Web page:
Birding in BC Community

Hybrid Mallard?
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Author:  accordionboy [ Apr 01 4:59 pm ]
Post subject:  Hybrid Mallard?

Hi.. Is this a hybrid mallard? Was seen on April 1, 2017 in Beacon Hill Park, Victoria. (not a joke)


Author:  Rokman [ Apr 01 5:46 pm ]
Post subject:  Re: Hybrid Mallard?

Google 'Manky Mallard images' and you will find your bird.

Author:  accordionboy [ Apr 01 5:54 pm ]
Post subject:  Re: Hybrid Mallard?

Rokman wrote:
Google 'Manky Mallard images' and you will find your bird.

Ah. thanks.. I did what you said and clicked on an image that was pretty similar and followed the discussion for that image. Anyways: I think it's pretty special to me


Author:  Kildale [ Apr 02 8:59 am ]
Post subject:  Re: Hybrid Mallard?

I took pic of it on the 25th Dec and posted it here and was told it was a domestic mallard.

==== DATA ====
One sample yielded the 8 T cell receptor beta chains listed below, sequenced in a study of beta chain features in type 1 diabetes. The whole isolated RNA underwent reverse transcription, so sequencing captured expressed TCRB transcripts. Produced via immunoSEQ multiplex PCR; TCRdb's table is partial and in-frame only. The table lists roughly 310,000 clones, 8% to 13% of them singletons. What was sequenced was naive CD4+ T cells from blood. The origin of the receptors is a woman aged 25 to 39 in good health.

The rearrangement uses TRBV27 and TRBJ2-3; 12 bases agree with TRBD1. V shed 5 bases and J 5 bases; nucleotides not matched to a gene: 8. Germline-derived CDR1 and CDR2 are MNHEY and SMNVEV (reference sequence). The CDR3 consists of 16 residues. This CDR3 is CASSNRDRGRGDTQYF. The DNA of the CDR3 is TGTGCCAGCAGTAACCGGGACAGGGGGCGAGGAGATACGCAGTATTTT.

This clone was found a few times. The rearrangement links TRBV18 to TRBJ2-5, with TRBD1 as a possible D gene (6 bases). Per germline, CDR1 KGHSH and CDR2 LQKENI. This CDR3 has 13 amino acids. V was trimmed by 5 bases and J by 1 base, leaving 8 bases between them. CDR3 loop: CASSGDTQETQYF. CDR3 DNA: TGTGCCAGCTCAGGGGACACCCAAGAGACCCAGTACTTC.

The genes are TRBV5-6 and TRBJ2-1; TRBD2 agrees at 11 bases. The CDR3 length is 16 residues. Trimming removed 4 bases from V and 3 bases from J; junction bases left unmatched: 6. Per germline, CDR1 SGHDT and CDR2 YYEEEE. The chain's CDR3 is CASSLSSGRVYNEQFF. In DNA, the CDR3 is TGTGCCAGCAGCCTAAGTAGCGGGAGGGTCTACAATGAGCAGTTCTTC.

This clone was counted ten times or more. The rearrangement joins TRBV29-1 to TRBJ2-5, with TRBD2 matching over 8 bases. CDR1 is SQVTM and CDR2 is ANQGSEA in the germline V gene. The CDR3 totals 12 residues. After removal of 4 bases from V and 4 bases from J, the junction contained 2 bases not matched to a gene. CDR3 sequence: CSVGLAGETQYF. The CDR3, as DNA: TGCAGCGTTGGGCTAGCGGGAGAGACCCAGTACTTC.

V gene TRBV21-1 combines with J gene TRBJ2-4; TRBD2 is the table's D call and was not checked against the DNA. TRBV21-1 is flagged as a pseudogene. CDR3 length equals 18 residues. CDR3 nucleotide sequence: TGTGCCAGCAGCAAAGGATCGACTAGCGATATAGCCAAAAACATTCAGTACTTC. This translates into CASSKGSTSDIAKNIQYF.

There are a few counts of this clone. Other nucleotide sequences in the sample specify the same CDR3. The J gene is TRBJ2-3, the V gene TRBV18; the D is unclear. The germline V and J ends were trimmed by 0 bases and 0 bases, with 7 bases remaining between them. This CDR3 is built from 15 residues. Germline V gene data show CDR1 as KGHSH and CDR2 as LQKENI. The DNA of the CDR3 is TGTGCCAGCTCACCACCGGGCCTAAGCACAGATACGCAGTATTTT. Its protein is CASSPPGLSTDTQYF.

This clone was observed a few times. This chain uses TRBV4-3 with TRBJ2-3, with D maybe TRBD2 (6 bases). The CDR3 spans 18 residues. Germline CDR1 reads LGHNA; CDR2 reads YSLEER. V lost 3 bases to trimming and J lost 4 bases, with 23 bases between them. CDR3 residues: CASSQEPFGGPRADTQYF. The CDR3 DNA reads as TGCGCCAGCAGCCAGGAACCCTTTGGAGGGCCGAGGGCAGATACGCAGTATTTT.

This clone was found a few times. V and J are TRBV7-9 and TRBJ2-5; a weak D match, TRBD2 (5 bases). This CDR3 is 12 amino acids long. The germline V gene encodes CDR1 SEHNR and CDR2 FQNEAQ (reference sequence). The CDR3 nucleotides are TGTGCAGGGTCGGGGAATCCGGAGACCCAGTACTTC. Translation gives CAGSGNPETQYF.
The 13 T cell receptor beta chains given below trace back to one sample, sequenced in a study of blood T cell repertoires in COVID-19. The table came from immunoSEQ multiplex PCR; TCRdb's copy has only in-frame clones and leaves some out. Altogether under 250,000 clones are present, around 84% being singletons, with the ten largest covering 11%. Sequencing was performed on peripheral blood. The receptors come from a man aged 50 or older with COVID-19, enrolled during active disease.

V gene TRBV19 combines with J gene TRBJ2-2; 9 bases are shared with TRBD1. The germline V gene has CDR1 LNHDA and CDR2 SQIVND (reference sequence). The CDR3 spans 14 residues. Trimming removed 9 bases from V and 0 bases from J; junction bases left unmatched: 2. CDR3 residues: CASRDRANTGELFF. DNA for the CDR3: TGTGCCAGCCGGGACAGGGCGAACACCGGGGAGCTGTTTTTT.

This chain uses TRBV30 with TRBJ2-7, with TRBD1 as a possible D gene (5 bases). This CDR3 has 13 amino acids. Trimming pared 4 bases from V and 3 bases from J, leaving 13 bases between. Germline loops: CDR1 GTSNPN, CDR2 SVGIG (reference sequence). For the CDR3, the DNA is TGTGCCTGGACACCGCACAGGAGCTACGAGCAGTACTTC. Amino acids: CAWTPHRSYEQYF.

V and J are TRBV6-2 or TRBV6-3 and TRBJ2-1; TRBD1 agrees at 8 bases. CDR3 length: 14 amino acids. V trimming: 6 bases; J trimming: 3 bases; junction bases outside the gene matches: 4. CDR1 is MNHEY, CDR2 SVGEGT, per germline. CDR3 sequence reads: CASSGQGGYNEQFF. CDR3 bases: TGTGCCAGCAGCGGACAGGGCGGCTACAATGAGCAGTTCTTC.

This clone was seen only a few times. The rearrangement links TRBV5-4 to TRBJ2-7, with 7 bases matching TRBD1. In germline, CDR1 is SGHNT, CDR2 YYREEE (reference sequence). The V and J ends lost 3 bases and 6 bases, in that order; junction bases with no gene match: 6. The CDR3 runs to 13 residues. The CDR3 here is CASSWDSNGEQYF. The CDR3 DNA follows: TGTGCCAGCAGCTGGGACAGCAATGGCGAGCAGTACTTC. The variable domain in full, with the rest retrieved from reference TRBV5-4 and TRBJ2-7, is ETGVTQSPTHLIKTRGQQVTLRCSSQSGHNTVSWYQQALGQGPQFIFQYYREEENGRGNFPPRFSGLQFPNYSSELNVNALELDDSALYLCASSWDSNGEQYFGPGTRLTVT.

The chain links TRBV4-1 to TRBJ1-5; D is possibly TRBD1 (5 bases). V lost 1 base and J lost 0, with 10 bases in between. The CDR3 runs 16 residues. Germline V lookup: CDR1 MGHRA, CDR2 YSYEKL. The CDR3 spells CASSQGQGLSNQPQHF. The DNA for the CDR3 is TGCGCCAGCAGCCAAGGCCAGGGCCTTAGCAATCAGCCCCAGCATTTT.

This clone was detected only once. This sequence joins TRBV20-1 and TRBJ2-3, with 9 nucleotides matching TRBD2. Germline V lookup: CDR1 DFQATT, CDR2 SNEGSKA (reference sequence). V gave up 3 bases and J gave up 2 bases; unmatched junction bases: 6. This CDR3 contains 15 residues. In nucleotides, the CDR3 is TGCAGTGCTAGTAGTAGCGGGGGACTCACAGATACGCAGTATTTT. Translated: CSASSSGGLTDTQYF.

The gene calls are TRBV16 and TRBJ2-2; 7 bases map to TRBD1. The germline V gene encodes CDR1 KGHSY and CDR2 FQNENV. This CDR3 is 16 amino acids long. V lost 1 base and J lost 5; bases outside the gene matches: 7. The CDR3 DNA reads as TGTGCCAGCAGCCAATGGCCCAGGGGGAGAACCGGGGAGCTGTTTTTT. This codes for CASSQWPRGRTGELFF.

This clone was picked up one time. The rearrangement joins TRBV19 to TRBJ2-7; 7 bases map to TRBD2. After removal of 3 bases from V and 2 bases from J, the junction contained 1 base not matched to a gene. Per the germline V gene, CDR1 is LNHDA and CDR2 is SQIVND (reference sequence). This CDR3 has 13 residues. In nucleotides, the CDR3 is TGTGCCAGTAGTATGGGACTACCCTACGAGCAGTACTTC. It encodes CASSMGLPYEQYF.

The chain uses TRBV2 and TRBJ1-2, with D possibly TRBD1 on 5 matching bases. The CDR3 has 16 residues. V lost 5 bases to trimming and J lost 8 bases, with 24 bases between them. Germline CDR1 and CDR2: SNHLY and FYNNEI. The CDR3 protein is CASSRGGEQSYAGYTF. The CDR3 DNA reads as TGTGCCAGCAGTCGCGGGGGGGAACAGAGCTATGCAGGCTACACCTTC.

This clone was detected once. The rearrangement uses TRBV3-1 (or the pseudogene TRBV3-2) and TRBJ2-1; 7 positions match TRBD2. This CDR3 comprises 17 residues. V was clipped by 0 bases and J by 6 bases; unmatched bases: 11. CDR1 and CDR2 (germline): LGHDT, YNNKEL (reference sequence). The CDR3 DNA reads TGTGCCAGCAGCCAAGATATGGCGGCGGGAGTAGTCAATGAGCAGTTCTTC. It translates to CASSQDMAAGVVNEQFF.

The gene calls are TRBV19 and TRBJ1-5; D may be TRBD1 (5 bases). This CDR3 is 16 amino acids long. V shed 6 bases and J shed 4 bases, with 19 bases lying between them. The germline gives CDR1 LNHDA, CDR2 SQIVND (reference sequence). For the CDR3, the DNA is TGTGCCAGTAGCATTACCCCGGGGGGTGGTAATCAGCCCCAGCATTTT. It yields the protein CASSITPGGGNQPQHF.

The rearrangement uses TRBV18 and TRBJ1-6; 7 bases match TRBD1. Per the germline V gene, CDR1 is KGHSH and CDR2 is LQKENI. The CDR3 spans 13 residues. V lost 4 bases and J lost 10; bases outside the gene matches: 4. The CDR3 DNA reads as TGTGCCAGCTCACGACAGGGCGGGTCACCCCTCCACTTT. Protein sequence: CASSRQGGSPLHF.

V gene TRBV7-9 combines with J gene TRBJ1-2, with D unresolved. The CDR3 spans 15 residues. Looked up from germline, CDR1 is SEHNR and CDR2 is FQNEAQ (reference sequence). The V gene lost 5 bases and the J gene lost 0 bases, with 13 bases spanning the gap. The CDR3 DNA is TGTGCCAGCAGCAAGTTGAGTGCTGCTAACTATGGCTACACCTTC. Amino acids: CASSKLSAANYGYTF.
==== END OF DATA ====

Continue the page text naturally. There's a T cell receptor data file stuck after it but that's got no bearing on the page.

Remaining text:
Author:  BirdingBC [ Apr 02 9:34 am ]
Post subject:  Re: Hybrid Mallard?

It could be a mix of a bunch of things and it looks like a mixed breed mallard x domestic duck took me. What we do know is that at some point back in this ducks ancestry the genetics of a wild Mallard were mixed in.

Cornell Lab has a good article:
Confusing Domestic Ducks

Cornell Labs wrote:
It’s a domestic duck.

This is probably the most common answer to most beginning birder’s duck problems. Domestic duck breeds are not illustrated in most field guides, and the older guides did not mention this problem at all. When people go out looking for wild birds they seem to forget that domestic breeds exist. First rule of thumb: If your weird duck is found at a park, walking around on the grass or coming near people, it is probably a domestic duck. But, these domestic monsters do get mixed up in flocks of wild birds, too, so how do you spot them? Second rule of thumb: If your duck has large patches of white where you didn’t expect it, think domestic duck. People seem to love to breed white or partially white domestic animals, presumably because such mutations don’t do well in the wild and consequently are rare. Such mutations do turn up in the wild, though, and we’ll discuss them later, but for now, if you see big patches of white, think domestic duck.

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